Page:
In another embodiment, the at least one chip-rate detector 109 is one chip-rate detector 109 that serially measures the chip-rate spectral content of the autocorrelation of the received composite CDMA signal. The time delay is varied for each measurement to obtain separate measurements of the chip-rate spectral content.

Referring to FIG. 2, chip-rate detector 109 comprises a delay-and-multiply circuit 201 that receives 4-bit samples of the real and imaginary parts of the digitized composite CDMA signal at 2M times the chip rate. In the preferred embodiment, M is chosen as 2 and the rate at which the signal is thus received is 4 times the chip rate. This is the lowest sampling rate for an acceptable resolution using a time delay Td of a quarter-fractional multiple of the chip period, namely, one-fourth, one-half, and three-fourths of a chip period Tc. The time delays depend upon the sampling rate. Other sampling rates and time delays may be chosen to reduce the effects of the combination of the pilot channel signals and the traffic channel signals, and their multipath components, at the receiver. For example, the sampling rate can be 8 times the chip rate and the time delays an eighth-fractional multiple of the chip period Tc, or the samples may exceed one chip period, such as, five-fourths, six-fourths, etc., of a chip period.

The composite CDMA signal is routed through a time-delay circuit 203, which applies a time delay to the routed signal, and through a conjugate circuit 205, which takes the complex conjugate of the time-delayed signal. The time-delayed, conjugate composite CDMA signal is multiplied with the composite CDMA signal in a multiplier 207 to produce an autocorrelation signal.

Chip-rate detector 109 further comprises a bandpass filter 213, having its passband encompassing the chip rate, that filters the autocorrelation signal and provides the measurement of the chip-rate spectral content of the autocorrelation of the received composite CDMA signal. The bandpass filter shown in FIG. 2 is a simplified hardware implementation of an FFT, and results in a quick filtering process. This particular bandpass filter only determines the spectral content of the delay-and-multiply circuit's output at the chip rate. Other bandpass filters, such as a software-implemented filter, may be substituted.

In FIG. 2, bandpass filter 213 comprises a real operator 209 that receives the autocorrelation signal and determines the real part of the autocorrelation signal. In the preferred embodiment, only the real part is used because the imaginary part of the autocorrelation signal has little or no signal component at the chip rate. A commutator 211 receives the real part of the autocorrelation signal and sequentially applies it, every 1/2M of the chip period, to 2M-1 circuit paths. Each circuit path comprises a multiplier 215 that multiplies the autocorrelation signal, applied by commutator 211 to multiplier 215, by a binary-valued square wave operating at the chip rate (a period of Tc) to produce a multiplied output.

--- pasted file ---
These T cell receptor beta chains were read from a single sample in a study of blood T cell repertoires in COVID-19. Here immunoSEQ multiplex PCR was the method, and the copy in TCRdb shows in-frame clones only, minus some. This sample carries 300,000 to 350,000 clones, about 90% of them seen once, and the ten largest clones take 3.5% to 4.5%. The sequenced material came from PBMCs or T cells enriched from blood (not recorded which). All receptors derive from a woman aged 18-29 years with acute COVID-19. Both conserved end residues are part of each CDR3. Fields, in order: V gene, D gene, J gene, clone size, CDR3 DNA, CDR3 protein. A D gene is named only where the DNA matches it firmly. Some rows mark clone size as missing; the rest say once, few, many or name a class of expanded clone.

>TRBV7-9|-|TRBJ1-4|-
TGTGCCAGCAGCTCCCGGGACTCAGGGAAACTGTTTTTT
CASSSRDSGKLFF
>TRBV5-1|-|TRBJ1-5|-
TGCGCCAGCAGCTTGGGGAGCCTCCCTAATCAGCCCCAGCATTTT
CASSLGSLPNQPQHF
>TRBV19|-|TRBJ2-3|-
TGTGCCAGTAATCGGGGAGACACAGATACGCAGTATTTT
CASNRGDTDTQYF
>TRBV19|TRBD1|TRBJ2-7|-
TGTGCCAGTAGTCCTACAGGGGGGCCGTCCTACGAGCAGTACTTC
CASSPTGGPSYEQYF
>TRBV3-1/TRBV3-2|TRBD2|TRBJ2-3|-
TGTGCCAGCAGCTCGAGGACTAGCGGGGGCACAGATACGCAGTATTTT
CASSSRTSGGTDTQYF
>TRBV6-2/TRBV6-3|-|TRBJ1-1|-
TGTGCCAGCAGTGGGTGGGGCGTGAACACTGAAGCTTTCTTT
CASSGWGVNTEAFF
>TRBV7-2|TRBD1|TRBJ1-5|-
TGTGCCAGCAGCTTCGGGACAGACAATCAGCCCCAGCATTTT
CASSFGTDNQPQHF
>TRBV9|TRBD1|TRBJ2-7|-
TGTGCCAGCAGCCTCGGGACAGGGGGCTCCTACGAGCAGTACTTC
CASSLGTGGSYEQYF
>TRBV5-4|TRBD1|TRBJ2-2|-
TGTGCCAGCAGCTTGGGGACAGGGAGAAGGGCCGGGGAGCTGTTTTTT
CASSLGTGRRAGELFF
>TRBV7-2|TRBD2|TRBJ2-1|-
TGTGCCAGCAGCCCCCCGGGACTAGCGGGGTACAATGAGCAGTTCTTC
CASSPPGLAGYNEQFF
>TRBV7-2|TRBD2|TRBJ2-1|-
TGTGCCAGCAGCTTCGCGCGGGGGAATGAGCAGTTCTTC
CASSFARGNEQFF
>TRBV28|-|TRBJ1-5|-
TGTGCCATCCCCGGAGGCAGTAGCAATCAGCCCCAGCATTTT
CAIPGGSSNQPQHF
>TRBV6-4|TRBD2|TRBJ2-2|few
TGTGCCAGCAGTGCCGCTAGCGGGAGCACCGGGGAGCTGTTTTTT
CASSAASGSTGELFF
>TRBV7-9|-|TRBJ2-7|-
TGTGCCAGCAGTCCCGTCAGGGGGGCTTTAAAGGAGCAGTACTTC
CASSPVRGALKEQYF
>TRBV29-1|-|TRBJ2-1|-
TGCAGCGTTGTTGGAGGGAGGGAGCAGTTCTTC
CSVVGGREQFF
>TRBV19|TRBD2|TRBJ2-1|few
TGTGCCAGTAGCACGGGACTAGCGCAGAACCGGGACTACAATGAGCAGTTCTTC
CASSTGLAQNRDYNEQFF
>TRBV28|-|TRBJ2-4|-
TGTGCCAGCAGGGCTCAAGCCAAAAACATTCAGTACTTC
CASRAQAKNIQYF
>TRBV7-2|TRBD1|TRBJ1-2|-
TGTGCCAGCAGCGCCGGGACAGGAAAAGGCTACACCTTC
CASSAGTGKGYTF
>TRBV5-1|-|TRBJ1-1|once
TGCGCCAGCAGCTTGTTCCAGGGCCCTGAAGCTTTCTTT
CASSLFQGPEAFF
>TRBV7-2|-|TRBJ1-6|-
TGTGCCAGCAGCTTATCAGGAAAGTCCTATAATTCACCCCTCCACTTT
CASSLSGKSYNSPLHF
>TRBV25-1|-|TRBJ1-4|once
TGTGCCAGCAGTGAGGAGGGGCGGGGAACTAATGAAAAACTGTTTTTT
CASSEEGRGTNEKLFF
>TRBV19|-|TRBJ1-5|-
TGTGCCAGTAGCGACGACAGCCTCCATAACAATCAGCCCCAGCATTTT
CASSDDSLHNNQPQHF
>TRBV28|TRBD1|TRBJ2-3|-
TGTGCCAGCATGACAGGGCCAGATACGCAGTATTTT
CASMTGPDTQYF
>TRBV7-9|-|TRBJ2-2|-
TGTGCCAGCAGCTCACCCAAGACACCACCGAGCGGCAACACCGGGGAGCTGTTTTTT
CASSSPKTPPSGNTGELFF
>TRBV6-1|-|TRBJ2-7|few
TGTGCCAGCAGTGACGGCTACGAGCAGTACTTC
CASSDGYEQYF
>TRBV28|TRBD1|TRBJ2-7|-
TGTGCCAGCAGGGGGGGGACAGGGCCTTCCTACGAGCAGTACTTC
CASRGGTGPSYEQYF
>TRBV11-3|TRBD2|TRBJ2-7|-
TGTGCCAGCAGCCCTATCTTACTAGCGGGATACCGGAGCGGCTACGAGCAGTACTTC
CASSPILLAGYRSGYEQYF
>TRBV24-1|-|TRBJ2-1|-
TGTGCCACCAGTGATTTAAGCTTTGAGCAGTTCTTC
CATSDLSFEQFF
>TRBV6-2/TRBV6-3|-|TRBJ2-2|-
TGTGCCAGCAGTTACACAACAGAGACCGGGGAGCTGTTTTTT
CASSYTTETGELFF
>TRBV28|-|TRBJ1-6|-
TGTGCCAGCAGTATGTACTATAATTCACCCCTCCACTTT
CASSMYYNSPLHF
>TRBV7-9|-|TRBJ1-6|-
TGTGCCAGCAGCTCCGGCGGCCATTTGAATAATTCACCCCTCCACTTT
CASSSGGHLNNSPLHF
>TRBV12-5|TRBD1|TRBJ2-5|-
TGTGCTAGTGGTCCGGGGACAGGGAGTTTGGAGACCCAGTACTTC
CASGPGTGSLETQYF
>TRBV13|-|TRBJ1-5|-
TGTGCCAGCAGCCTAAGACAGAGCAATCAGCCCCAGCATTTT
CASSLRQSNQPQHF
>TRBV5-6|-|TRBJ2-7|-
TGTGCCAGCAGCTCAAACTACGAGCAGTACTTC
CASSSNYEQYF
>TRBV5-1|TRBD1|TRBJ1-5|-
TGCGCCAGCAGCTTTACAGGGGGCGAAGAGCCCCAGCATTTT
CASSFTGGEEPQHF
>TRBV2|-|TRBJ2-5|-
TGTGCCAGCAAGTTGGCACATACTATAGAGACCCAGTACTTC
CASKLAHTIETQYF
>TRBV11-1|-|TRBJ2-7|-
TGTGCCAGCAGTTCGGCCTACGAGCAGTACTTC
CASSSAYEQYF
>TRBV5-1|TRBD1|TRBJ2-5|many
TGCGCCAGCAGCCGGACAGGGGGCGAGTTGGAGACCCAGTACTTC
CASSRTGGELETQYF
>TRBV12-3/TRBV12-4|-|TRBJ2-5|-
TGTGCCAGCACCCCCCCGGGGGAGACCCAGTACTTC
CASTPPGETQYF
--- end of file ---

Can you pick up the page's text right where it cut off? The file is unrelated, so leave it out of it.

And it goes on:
For example, for a sampling rate of 4 times the chip rate (M equals 2), commutator 211 applies the autocorrelation signal to the top circuit path for a quarter-chip period and the multiplier 215 multiplies the autocorrelation signal by the +1 value of the binary square wave. For the next quarter-chip period, commutator 211 applies the autocorrelation signal to the bottom circuit path for a quarter-chip period and the multiplier 215 multiplies the autocorrelation signal by the +1 value of the binary square wave. On the next quarter-chip period, commutator 211 applies the autocorrelation signal to the top circuit path for a quarter-chip period and the multiplier 215 multiplies the autocorrelation signal by the -1 value of the binary square wave. For the last quarter-chip period, commutator 211 applies the autocorrelation signal to the bottom circuit path for a quarter-chip period and the multiplier 215 multiplies the autocorrelation signal by the -1 value of the binary square wave. In effect, the -1 and +1 values are the FFT coefficients applied to the commutated autocorrelation signal.

One of ordinary skill in the art will recognize that there are circuits other than the mixer for applying a -1 value to the autocorrelation signal, for example, an inverter with a gain of -1.

In each circuit path, a summer 217 sums N consecutive samples of the multiplied output to produce a filtered autocorrelation signal. The sum of the N consecutive samples is the measurement of the chip-rate spectral content of the autocorrelation of the received composite CDMA signal.

The bandwidth of the bandpass filter is controlled by the choice of N, which can be set equal to, for example, 1024, 2048, 4096, or 8192. The bandwidth of the bandpass filter decreases with N, while the sensitivity of the chip-rate detector increases with N.

There are two measures of the chip-rate spectral content of the autocorrelation of the received composite CDMA signal, Z1 and Z2, in this particular embodiment of the chip-rate detectors. Z1 represents the real part of the chip-rate spectral content and Z2 represents the imaginary part of the chip-rate spectral content. The chip-rate spectral energy of the autocorrelation of the received composite CDMA signal is the sum of the squares of these two parts. One of ordinary skill can appreciate that any one or both of the absolute value of the chip-rate spectral content components--Z1 and Z2 --or the chip-rate spectral energy can be measures of energy, as well as others. "Energy" as used herein can encompass the aforementioned measures as well as maximum, average, etc., measures of the chip-rate spectral content and the chip-rate spectral energy.